See more at https://www.occ.gov/topics/consumer-protection/fair-lending/index-fair-lending.html

Privacy Notice

Granite Credit Union Privacy Notice

You can review our Privacy Notice by clicking on any of the following.

Download  Granite CU Privacy Notice

Granite CU Privacy Policy page #1Privacy Policy page #2

ADA - Website Accessibility

Americans with Disabilities Act

This Act was passed in 1990 and is a civil right law that prohibits discrimination based on disability. Not only do we work hard to make employment and our facilities accessible but we have worked hard to also make our website accessible.

Granite Credit Union Website Accessibility

We are continually working to ensure that our site adheres to WCAG standards. We completed an annual audit of our site July, 2018. Most issues that were revealed by “wA11y-The Web Accessibility Toolbox” plugin and by Chrome’s Developer tools were resolved.

Granite Credit Union is committed to providing a website that is as accessible as our physical branch locations. We have implemented the recommendations of the Web Content Accessibility Guidelines (WCAG) as published by the Web Accessibility Initiative (WAI) of the World Wide Web Consortium (W3C.) There is no definitive test nor certification of conformance to Level A or Level AA of the WCAG but we have used a variety of methods for assessing accessibility.

If you find a part of the site that you feel does not conform to Level A or Level AA of the WCAG, please use one of the methods below to let us know so that we can rectify it.

Granite Credit Union strives to make every page accessible to users but cannot guarantee that every page fully meets Level A and Level AA guidelines.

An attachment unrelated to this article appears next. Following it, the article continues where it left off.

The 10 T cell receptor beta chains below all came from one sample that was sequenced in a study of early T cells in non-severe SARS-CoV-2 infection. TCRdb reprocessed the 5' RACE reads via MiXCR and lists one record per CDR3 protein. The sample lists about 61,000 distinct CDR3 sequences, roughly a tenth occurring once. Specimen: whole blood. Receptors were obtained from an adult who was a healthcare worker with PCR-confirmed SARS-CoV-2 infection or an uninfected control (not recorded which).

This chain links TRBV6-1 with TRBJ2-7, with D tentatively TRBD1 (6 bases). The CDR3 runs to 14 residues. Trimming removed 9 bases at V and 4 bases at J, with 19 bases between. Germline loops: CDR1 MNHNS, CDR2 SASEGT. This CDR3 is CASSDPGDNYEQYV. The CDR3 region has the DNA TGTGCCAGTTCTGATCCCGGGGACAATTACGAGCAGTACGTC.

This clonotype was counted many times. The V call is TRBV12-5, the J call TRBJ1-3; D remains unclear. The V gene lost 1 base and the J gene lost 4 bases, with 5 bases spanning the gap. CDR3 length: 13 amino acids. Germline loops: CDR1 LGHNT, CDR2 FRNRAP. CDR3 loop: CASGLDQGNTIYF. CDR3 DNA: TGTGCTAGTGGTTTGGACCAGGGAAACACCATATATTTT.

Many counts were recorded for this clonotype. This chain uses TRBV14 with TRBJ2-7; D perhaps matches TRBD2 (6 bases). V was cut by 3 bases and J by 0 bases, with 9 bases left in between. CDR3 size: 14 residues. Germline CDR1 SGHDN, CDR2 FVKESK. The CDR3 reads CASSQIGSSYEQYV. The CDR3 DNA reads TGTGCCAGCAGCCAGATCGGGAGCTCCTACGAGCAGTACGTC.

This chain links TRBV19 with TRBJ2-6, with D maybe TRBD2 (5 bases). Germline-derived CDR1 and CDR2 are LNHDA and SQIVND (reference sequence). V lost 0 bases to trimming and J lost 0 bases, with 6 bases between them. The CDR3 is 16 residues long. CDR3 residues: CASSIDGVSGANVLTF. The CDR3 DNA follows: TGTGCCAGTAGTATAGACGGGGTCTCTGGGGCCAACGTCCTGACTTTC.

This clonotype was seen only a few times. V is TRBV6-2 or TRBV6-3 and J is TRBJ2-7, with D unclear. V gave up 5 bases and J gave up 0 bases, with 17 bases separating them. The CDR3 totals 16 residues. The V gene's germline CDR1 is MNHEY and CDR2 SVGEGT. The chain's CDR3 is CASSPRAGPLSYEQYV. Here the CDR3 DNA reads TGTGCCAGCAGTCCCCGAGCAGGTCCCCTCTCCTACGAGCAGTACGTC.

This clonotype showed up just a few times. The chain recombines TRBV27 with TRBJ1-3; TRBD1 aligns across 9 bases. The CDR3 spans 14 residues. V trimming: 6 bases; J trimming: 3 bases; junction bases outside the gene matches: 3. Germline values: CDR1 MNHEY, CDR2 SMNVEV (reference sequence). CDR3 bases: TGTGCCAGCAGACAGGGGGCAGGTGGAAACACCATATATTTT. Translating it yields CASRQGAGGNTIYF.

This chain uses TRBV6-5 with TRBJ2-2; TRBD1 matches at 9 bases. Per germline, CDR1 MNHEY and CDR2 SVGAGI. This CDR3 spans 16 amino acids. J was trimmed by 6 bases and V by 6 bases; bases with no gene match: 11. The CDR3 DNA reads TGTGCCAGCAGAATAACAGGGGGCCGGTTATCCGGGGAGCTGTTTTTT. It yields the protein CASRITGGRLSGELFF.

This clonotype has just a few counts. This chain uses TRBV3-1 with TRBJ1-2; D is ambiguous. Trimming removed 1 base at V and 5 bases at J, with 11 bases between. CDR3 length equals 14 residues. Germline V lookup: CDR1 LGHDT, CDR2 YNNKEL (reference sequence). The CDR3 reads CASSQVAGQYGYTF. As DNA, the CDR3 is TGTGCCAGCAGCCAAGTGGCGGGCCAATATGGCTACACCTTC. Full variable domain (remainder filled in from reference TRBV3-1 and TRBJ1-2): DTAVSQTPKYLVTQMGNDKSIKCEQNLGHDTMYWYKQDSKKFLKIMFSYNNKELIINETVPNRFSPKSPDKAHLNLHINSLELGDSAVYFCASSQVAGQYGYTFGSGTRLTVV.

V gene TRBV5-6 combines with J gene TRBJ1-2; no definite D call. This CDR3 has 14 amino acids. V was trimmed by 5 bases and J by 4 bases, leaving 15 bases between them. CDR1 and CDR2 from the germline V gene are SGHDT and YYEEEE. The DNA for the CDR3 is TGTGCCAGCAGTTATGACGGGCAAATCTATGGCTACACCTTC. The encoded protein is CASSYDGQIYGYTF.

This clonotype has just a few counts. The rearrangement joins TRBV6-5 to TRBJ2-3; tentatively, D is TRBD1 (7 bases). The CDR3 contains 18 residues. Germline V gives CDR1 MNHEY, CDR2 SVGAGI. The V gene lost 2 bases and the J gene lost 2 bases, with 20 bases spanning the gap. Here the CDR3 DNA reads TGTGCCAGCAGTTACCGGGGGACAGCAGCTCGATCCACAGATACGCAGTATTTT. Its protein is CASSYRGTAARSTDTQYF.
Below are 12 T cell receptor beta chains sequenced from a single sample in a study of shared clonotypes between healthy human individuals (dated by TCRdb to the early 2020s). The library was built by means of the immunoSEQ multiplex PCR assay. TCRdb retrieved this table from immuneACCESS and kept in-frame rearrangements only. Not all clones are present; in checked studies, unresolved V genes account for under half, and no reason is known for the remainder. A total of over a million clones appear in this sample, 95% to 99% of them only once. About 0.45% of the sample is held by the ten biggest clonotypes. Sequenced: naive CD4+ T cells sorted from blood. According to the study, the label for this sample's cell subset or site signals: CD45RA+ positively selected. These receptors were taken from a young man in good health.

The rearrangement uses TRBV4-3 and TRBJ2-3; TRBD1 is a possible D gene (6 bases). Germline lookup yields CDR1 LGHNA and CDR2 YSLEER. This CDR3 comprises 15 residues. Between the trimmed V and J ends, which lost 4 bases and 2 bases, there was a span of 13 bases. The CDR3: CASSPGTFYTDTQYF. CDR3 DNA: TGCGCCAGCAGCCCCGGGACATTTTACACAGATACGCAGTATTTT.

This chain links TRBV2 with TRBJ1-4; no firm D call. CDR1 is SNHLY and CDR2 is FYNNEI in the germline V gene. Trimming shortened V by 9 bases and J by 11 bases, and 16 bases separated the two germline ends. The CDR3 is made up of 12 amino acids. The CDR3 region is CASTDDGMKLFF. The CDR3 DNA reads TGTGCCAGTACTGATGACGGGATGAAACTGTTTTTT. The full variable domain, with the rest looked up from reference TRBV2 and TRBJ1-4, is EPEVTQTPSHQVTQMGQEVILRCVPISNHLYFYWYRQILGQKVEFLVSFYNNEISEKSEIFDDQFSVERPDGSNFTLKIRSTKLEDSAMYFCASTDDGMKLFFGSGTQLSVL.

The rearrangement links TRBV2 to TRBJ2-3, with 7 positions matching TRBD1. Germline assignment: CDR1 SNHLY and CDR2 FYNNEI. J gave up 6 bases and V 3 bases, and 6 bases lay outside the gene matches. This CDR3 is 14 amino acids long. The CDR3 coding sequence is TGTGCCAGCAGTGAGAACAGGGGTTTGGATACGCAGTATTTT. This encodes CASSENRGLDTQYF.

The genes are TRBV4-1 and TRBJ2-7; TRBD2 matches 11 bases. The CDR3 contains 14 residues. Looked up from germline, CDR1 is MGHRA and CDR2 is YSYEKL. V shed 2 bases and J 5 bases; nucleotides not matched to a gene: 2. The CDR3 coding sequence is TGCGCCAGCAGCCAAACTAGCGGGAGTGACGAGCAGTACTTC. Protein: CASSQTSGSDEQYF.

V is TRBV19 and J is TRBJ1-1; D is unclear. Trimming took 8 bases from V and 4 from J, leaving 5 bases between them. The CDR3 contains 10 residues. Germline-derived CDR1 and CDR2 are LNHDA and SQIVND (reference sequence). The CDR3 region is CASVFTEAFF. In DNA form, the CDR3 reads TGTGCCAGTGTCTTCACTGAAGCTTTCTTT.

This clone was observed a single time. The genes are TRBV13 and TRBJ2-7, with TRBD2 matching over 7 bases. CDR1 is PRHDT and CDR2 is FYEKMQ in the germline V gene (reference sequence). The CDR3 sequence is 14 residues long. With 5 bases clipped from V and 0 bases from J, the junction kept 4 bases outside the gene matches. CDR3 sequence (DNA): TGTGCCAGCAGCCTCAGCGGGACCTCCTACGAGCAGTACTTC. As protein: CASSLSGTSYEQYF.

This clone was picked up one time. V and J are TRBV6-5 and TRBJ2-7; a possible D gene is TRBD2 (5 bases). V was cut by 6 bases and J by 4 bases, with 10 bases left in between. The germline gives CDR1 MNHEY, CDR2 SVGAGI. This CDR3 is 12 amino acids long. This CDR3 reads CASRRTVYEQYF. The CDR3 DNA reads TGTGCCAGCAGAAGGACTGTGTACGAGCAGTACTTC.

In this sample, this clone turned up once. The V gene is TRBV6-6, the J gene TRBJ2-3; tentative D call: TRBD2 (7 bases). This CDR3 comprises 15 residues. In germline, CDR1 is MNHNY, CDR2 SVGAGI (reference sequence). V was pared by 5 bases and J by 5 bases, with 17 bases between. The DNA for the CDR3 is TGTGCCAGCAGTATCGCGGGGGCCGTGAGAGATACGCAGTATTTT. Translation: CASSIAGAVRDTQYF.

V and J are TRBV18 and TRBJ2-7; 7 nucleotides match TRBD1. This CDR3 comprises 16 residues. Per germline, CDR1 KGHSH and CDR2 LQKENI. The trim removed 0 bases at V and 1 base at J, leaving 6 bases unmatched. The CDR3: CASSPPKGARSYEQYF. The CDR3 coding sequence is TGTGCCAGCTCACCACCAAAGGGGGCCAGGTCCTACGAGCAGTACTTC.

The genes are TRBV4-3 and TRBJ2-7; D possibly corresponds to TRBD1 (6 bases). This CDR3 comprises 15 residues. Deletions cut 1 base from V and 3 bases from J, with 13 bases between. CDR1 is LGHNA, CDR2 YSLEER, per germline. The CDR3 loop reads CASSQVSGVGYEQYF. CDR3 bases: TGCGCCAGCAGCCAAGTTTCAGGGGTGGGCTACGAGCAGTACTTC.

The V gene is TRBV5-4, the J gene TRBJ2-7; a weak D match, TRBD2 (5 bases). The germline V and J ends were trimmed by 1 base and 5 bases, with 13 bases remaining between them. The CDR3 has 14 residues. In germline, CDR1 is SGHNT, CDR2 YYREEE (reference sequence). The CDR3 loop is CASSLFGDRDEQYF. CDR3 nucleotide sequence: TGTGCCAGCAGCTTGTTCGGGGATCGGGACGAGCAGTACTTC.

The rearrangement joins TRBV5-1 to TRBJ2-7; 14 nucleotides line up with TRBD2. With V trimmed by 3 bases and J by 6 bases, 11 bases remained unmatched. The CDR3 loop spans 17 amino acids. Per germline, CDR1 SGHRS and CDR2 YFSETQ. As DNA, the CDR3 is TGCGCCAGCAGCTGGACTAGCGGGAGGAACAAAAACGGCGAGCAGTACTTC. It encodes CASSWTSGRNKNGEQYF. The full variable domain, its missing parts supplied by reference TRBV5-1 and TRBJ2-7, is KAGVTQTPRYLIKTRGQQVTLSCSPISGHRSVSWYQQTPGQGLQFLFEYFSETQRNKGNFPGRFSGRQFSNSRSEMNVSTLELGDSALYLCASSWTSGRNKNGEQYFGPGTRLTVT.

Granite Credit Union has used WCAG guidelines for compliance because they are determined by the W3C, the consortium that makes all guidelines for the Internet, worldwide.

Some pages have partial conformance due to the use of 3rd party vendors. As such, Granite Credit Union does not claim full site-wide conformance but instead a partial conformance, as defined by WCAG Level AA 2.0. We cannot ensure conformance of third-party plug-ins and widgets.

Reg E - EFT Act

Electronic Funds Transfer Act

This regulation sets guidelines to protect consumers and financial institutions with transfers such as automated teller machines (ATMs), point-of sale transactions and automated clearing house (ACH) systems. Rules pertaining to consumer liability for unauthorized card usage fall under this regulation as well.

Regulations E outlines the procedures consumers must follow in reporting errors with EFTs and the steps a financial institution must take to provide recourse. See our Reg  E disclosure below.

Click here for the complete Electronic Fund Transfer Agreement and Disclosure

Reg Z - Truth in Lendng

Truth in Lending